Born as Michael Gordon Peterson, but more famously known as Charles Bronson, he is considered one of Britain’s most violent prisoners. The media, press, and even film have highlighted Bronson’s ill-tempered and violent personality, further reinforcing his public image as an erratic, violent, and dangerous man.
He has been incarcerated, mainly in solitary confinement, for nearly 35 years. Bronson’s extensive list of criminal offences and activities range from petty crimes in his teenage years to a more severe case of an armed robbery in 1974 that lead to one of his first long-term prison sentences of seven years, aged just 22.
For the last 17 years, Bronson has occupied his time in prison and in solitary confinement in a creative and therapeutic way. He turned to art by writing poetry and drawing illustrations and cartoons, a creative and productive outlet for Bronson that isn’t destructive or violent. His artwork was significantly telling, as his pieces would often comment on the faults and problems of the modern punishment system, and categorising people as clinically insane.
Bronson himself has stated, “I’d been certified mad because of my violence. I was still violent – and they were now certifying me sane. Where’s the sanity in that? Isn’t the system just as crazy?” (Bronson, 2000, p.151)
“Psychiatrists had discussed psychopathy and schizophrenia, but never agreed on what mental illness, if any, Bronson was suffering from” (Bronson, 2000, p.151)
In spite of the chaos surrounding Bronson’s criminal offences, imprisonment, and debates over his mental state, Bronson has published eleven books and even won eleven Koestler Trust Awards for his poetry and art. Interestingly, Bronson’s pursuit and interest in poetry and art (not forgetting the commercial success that his work received) goes against the conventional stereotypes associated with a criminal and violent man.
Bronson’s interesting artwork is predominantly in the form of cartoons, depicting some serious and profound themes in what almost seems like a satirical, humorous style. In the professional world of art, Bronson would be considered an ‘Outsider Artist’ – an artist whose work is often based on depicting unconventional ideas and thoughts, or presenting the audience with decorative fantasy worlds.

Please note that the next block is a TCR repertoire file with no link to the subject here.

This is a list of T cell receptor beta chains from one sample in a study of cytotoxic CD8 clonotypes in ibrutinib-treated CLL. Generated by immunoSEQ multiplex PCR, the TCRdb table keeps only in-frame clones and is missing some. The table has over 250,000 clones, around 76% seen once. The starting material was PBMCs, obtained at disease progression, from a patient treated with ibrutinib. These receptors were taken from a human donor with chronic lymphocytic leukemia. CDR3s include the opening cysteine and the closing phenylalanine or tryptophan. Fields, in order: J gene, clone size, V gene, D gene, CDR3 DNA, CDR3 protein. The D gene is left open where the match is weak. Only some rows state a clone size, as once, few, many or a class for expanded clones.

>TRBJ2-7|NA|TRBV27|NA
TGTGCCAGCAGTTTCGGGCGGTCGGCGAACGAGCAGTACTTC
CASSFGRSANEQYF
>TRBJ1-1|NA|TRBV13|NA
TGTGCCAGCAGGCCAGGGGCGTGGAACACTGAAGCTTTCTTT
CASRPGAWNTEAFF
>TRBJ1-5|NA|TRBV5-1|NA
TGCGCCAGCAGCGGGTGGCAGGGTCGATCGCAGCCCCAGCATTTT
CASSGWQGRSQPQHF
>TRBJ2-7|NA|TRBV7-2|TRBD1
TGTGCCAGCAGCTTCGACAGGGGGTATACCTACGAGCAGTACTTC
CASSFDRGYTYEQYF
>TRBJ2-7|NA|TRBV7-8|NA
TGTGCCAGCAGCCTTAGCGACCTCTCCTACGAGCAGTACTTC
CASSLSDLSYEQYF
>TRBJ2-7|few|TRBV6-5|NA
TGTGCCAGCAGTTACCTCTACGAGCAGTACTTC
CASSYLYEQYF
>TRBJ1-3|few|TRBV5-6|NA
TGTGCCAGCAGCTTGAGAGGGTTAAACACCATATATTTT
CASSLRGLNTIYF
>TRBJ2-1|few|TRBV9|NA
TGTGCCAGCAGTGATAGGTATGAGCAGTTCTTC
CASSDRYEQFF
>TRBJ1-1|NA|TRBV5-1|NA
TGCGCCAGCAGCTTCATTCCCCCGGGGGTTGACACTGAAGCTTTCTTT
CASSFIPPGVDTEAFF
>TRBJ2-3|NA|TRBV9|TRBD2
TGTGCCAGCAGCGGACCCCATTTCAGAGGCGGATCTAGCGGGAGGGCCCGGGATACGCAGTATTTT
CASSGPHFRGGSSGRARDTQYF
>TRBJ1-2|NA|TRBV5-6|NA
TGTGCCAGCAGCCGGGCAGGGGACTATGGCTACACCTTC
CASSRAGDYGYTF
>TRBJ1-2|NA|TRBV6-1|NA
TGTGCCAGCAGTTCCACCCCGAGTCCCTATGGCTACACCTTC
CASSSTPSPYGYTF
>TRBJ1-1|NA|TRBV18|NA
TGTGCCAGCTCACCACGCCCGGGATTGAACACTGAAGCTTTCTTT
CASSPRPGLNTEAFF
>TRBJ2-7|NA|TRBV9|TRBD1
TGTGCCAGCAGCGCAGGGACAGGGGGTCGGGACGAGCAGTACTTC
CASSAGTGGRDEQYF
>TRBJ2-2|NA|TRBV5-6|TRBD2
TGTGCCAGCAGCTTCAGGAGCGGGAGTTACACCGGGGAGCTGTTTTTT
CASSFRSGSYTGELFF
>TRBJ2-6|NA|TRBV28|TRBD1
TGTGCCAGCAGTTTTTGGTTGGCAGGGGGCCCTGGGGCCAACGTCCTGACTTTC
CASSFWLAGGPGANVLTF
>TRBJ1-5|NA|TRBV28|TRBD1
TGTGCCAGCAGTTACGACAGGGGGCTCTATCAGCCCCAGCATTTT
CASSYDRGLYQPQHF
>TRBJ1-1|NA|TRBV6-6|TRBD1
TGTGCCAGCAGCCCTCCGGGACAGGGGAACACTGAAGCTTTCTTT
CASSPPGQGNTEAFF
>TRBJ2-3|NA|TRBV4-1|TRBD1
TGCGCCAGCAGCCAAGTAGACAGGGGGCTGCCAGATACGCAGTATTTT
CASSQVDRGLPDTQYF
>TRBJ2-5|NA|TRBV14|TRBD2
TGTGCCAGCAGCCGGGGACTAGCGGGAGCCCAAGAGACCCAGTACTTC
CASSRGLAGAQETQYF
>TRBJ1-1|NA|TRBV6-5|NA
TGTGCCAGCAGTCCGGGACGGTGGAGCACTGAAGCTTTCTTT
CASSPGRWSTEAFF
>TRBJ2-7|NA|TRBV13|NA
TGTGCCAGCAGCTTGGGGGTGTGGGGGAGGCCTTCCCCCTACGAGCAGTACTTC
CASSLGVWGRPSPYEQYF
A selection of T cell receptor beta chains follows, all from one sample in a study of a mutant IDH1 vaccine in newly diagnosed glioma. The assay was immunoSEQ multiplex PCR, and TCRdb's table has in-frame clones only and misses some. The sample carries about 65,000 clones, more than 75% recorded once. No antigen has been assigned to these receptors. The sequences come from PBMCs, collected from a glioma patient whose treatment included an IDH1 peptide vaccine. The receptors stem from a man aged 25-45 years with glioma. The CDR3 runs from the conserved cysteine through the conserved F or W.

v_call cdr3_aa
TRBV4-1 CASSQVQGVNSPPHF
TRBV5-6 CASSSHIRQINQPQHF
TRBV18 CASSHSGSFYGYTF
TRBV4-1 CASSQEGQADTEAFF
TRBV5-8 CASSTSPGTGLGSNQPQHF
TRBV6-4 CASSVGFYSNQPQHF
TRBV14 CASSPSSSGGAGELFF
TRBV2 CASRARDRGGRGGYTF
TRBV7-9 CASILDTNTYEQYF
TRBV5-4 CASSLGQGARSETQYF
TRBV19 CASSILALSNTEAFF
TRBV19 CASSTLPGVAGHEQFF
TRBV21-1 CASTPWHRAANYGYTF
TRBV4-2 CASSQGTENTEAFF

The 2008 film Bronson starring Tom Hardy is a film based loosely on his life, his experiences within the prison, and depicts Bronson’s inner psychological torment through his physical and verbal aggression and violence towards others.
Some of the most capturing scenes in the film include Bronson’s embrace of drawing and cartooning, in which his prison art teacher encourages him to be creative and draw. Bronson’s artwork is depicted in the film as being a creative release for him, turning his psychological confusion and pain into detailed imagery of birds and grotesque creatures.
He is granted access to a prison art studio to encourage his creativity; however, without warning, Bronson attacks his art teacher. As prison officers wait outside the studio, Bronson enacts a bizarre ritual and keeps his teacher hostage. Whilst the standoff takes place, Bronson demands music is played, paints his naked body black, and ties the teacher to a post, forcing an apple into his mouth and painting eyes onto his eyelids. After this human still life has been arranged to his satisfaction, he accepts his fate, calling for the prison guards to burst in for one last violent fight. This scene is wonderfully climatic – it displays Bronson’s calm creative side that quickly escalates to his distressed, violent, and aggressive side.
This scene shows the duality of his personality and sums up some of the essential themes covered in this film: control and restriction, art, and the sanity and insanity that are interestingly referred to in his artwork. It’s interesting to see how he creates artwork and uses it as a form of escapism and creativity from his everyday life in incarceration.
All in all, Charles Bronson and his story is one worth reading about. He is viewed as an outsider, prisoner, and a misfit by modern day society. Some people may argue that Bronson is none of these things, but simply a lost soul.
“I’m a nice guy, but sometimes I lose all my senses and become nasty. That doesn’t make me evil, just confused.” (Bronson, 2000, p.167).
Words: Lucy Oben-Pepra
Hashtags: #charlesbronson #bronson #tomhardy # michaelgordonpeterson